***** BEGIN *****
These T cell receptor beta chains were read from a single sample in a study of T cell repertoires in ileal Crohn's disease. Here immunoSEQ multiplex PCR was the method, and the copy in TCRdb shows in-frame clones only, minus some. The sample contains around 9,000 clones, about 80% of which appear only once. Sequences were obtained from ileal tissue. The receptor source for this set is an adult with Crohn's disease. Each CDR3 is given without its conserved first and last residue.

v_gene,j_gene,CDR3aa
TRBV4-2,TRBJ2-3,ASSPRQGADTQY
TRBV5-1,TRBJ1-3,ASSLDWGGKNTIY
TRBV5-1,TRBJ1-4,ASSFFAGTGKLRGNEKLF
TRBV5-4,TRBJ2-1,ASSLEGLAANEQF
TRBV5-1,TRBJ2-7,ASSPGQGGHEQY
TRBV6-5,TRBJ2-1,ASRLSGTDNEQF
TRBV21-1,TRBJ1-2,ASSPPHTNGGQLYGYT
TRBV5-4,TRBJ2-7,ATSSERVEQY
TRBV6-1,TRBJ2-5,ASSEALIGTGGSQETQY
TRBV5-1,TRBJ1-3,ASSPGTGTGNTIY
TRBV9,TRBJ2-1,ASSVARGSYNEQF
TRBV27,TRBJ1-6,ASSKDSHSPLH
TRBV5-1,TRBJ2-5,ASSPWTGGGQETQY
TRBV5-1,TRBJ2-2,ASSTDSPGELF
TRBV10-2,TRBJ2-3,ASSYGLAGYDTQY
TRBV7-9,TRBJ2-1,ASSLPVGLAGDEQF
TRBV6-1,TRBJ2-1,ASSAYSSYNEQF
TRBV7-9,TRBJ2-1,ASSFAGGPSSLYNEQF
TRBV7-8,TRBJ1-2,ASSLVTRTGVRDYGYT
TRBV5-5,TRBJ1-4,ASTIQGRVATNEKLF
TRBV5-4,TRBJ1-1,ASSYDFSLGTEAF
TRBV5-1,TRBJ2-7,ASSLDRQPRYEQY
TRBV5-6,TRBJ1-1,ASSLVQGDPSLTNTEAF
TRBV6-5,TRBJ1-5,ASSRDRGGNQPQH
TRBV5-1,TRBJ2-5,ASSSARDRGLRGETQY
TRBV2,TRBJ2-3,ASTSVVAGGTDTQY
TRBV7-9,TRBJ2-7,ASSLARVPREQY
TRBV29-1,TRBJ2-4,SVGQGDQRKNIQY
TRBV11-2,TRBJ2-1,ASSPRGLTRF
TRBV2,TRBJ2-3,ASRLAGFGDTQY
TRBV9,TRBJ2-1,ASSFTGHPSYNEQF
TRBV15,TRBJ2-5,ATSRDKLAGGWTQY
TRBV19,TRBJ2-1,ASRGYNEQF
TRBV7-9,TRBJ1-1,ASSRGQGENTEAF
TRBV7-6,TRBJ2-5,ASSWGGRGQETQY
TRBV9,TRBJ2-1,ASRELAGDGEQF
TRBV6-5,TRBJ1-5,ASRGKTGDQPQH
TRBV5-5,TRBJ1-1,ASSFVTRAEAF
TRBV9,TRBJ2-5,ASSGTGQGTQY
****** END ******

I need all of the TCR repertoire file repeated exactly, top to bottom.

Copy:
These T cell receptor beta chains were read from a single sample in a study of T cell repertoires in ileal Crohn's disease. Here immunoSEQ multiplex PCR was the method, and the copy in TCRdb shows in-frame clones only, minus some. The sample contains around 9,000 clones, about 80% of which appear only once. Sequences were obtained from ileal tissue. The receptor source for this set is an adult with Crohn's disease. Each CDR3 is given without its conserved first and last residue.

v_gene,j_gene,CDR3aa
TRBV4-2,TRBJ2-3,ASSPRQGADTQY
TRBV5-1,TRBJ1-3,ASSLDWGGKNTIY
TRBV5-1,TRBJ1-4,ASSFFAGTGKLRGNEKLF
TRBV5-4,TRBJ2-1,ASSLEGLAANEQF
TRBV5-1,TRBJ2-7,ASSPGQGGHEQY
TRBV6-5,TRBJ2-1,ASRLSGTDNEQF
TRBV21-1,TRBJ1-2,ASSPPHTNGGQLYGYT
TRBV5-4,TRBJ2-7,ATSSERVEQY
TRBV6-1,TRBJ2-5,ASSEALIGTGGSQETQY
TRBV5-1,TRBJ1-3,ASSPGTGTGNTIY
TRBV9,TRBJ2-1,ASSVARGSYNEQF
TRBV27,TRBJ1-6,ASSKDSHSPLH
TRBV5-1,TRBJ2-5,ASSPWTGGGQETQY
TRBV5-1,TRBJ2-2,ASSTDSPGELF
TRBV10-2,TRBJ2-3,ASSYGLAGYDTQY
TRBV7-9,TRBJ2-1,ASSLPVGLAGDEQF
TRBV6-1,TRBJ2-1,ASSAYSSYNEQF
TRBV7-9,TRBJ2-1,ASSFAGGPSSLYNEQF
TRBV7-8,TRBJ1-2,ASSLVTRTGVRDYGYT
TRBV5-5,TRBJ1-4,ASTIQGRVATNEKLF
TRBV5-4,TRBJ1-1,ASSYDFSLGTEAF
TRBV5-1,TRBJ2-7,ASSLDRQPRYEQY
TRBV5-6,TRBJ1-1,ASSLVQGDPSLTNTEAF
TRBV6-5,TRBJ1-5,ASSRDRGGNQPQH
TRBV5-1,TRBJ2-5,ASSSARDRGLRGETQY
TRBV2,TRBJ2-3,ASTSVVAGGTDTQY
TRBV7-9,TRBJ2-7,ASSLARVPREQY
TRBV29-1,TRBJ2-4,SVGQGDQRKNIQY
TRBV11-2,TRBJ2-1,ASSPRGLTRF
TRBV2,TRBJ2-3,ASRLAGFGDTQY
TRBV9,TRBJ2-1,ASSFTGHPSYNEQF
TRBV15,TRBJ2-5,ATSRDKLAGGWTQY
TRBV19,TRBJ2-1,ASRGYNEQF
TRBV7-9,TRBJ1-1,ASSRGQGENTEAF
TRBV7-6,TRBJ2-5,ASSWGGRGQETQY
TRBV9,TRBJ2-1,ASRELAGDGEQF
TRBV6-5,TRBJ1-5,ASRGKTGDQPQH
TRBV5-5,TRBJ1-1,ASSFVTRAEAF
TRBV9,TRBJ2-5,ASSGTGQGTQY